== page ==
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Experimental Orgy

This is your brain on randomly patterned electronic microsounds

You expect a smoky room for this music.

Not the cigarette swirls that surround a sultry jazz singer. Not a dry-ice machine rolling out fog to electronic dance music. I'm thinking more burnt-toast smoke, anything that might explain the sustained high-pitch alarm-tone coming through the speakers just now and piercing the 40 pairs of intent ears of the assembled audience.

Suddenly a gurgling, halting rhythm bubbles up from the bottom register, and the droning high E-flat, which in every other circumstance would clear a room, slowly degrades and gives way to other strange noises. Played by a preprogrammed computer, the "song" morphs smoothly into a new sonic conglomeration, moving in a completely different direction through a process that feels surprisingly organic.

Welcome to the thirteenth annual edition of Subtropics -- Miami's own experimental music festival -- and its opening night, the Subtropics Marathon at the Miami Beach Botanical Garden. A project of the South Florida Composers Alliance (SFCA), the monthlong concert series showcases experimental musicians both local and international and is a chance to experience all that is weird and wonderful in the world of music.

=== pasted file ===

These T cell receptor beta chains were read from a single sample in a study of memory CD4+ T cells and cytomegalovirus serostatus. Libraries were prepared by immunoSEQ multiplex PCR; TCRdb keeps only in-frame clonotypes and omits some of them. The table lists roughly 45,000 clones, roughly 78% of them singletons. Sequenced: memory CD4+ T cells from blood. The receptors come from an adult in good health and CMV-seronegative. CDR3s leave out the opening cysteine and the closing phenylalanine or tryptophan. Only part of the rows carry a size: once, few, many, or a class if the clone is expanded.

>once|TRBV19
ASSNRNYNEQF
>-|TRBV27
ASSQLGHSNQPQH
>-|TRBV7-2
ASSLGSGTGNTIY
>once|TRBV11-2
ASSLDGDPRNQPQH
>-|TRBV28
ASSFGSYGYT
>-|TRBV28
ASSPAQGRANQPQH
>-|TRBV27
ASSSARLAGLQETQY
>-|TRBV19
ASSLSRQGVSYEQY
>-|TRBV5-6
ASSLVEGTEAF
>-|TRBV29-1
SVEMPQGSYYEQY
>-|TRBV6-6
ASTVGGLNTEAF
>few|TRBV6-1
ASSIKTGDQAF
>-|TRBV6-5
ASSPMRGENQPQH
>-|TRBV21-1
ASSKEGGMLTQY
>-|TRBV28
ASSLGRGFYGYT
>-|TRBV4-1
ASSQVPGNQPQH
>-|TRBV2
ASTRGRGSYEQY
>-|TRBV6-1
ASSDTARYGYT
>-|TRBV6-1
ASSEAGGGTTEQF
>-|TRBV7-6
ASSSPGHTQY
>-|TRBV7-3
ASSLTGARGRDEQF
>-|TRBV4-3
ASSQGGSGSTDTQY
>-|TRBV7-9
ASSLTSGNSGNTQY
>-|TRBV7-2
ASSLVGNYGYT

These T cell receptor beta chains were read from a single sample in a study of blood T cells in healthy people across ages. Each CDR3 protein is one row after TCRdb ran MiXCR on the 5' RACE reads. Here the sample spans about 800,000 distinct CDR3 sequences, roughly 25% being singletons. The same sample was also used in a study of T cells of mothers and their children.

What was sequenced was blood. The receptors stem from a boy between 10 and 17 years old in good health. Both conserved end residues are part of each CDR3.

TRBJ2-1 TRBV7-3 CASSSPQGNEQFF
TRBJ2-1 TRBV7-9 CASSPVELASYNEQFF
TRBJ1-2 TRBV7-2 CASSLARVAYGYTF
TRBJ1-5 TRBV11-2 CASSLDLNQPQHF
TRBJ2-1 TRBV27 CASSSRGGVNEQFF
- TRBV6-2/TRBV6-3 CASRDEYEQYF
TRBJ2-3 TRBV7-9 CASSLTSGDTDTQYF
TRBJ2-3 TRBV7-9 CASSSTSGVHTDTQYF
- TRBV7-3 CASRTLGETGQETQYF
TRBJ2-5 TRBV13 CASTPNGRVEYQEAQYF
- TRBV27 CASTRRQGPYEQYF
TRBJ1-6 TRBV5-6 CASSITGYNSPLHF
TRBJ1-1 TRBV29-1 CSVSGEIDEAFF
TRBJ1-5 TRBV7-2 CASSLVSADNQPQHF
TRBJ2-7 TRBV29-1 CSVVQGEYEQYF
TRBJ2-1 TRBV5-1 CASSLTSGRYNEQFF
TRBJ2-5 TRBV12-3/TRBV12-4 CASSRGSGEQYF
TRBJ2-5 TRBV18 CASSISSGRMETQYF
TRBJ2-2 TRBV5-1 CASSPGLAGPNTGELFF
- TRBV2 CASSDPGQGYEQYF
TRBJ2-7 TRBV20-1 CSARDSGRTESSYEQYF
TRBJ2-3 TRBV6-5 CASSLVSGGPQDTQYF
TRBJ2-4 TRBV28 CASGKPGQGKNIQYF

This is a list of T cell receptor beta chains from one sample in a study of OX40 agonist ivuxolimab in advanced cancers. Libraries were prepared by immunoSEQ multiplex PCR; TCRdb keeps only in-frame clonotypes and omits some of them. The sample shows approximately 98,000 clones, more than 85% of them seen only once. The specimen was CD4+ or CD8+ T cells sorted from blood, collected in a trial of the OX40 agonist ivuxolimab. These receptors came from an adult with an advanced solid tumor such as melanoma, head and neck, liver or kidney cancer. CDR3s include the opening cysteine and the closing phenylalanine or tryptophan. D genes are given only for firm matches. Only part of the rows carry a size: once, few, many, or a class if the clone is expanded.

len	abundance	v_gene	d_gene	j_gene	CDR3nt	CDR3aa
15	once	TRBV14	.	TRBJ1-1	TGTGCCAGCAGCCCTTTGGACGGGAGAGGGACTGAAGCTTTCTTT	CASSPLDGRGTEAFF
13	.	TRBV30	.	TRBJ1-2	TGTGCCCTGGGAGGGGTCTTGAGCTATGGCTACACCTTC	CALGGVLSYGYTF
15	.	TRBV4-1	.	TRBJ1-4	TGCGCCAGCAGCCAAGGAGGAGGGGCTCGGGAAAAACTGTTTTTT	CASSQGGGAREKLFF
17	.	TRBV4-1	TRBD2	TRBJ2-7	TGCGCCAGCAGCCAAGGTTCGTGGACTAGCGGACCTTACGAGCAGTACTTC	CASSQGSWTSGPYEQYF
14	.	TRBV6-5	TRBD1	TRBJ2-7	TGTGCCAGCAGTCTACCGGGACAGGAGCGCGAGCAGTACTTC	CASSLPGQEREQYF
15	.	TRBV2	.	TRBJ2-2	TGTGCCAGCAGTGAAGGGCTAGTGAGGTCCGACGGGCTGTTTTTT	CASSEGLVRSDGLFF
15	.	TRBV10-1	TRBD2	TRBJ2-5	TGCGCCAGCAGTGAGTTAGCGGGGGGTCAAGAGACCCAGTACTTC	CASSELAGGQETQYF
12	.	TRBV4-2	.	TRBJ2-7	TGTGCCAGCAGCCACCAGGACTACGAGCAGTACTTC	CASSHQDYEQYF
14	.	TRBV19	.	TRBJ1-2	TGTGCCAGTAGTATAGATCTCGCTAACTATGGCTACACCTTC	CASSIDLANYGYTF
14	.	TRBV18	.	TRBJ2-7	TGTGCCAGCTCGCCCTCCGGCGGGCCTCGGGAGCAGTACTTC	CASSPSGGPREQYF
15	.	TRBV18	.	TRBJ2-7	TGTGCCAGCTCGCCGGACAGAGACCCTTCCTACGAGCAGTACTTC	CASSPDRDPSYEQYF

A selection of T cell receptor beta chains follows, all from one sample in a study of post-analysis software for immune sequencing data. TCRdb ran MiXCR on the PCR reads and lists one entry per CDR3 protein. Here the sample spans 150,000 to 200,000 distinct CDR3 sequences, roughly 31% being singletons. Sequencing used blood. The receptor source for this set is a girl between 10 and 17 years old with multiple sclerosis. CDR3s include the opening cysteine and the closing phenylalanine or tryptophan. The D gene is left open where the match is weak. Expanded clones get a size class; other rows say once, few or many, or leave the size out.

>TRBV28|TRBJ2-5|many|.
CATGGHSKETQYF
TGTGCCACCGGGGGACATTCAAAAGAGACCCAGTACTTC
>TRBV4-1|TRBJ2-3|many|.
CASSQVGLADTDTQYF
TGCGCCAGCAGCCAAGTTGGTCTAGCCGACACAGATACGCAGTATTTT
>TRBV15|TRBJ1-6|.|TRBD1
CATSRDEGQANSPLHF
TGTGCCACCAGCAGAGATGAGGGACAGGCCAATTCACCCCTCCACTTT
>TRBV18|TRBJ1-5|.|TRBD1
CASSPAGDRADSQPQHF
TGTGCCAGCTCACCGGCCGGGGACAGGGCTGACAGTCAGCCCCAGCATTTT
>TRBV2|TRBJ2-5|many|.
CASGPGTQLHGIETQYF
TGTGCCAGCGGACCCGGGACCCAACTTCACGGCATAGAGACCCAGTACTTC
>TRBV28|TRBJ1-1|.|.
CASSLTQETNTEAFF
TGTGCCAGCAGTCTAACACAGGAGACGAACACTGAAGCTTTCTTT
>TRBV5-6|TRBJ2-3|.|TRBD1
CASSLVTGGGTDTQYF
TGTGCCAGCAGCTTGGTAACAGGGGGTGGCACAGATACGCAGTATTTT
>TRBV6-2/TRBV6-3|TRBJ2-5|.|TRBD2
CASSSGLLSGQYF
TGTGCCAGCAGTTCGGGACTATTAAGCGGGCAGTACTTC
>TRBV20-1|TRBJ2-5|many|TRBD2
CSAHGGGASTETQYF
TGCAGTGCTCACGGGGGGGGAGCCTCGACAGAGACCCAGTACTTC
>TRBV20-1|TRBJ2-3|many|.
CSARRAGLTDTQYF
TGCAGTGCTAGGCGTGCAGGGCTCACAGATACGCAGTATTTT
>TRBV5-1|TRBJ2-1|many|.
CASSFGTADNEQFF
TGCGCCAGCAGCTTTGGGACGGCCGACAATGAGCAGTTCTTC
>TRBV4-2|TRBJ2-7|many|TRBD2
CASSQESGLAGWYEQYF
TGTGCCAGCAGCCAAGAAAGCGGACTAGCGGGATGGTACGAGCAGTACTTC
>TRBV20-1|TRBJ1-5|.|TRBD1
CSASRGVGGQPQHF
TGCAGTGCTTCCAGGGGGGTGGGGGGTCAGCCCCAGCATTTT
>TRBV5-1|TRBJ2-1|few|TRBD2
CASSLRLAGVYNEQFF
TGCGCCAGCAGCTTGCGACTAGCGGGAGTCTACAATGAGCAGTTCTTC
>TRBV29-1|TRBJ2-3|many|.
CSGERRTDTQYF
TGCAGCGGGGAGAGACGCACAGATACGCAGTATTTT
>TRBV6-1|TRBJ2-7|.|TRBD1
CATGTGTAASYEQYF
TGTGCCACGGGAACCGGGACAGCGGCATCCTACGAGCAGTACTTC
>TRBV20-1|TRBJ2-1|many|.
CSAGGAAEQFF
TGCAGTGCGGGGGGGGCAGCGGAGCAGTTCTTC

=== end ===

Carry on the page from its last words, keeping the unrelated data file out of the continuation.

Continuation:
Such as "1/F Beethoven," as Tampa-based composer Rob Constable calls the aforementioned piece. "It's the state natural systems can come to, of equilibrium, but where the slightest change can cause a major avalanche," he explains. "I created a computer model of this in sound, the music building to a point where things sound okay. And the critical point is where you're locked into a groove, and things can change from there." Okay.

Even though Constable claims his composition is a work in progress, "because of computing time and an ancient PC," and all the technical explanations, listening to the piece is a viscerally pleasing ride. It's random Beethoven splat against a wall, a collaboration between J.G. Ballard and Throbbing Gristle, sped faster and faster to a single distorted note of tension before crashing into the low rumble of a volcano, then rising up again with the fevered rhythm of a drum kit and the shrill sounds of a futuristic violin. The siren of a passing ambulance on a nearby street seems part of the score.

And while experimental head music, considered coldly intellectual by many, seems to belong more on the wall of an art gallery than on a live stage, there is a wry sense of humor to the proceedings -- a definite sense of fun. SFCA executive director and MC for the evening Gustavo Matamoros describes the marathon in the program notes: "Despite the superstition surrounding the number thirteen, our local composers are defiant -- an indefatigable and steadfast lot. So come listen ... step out and get a snack ... come back in ... four hours of pure musical irreverence by Florida-based artists."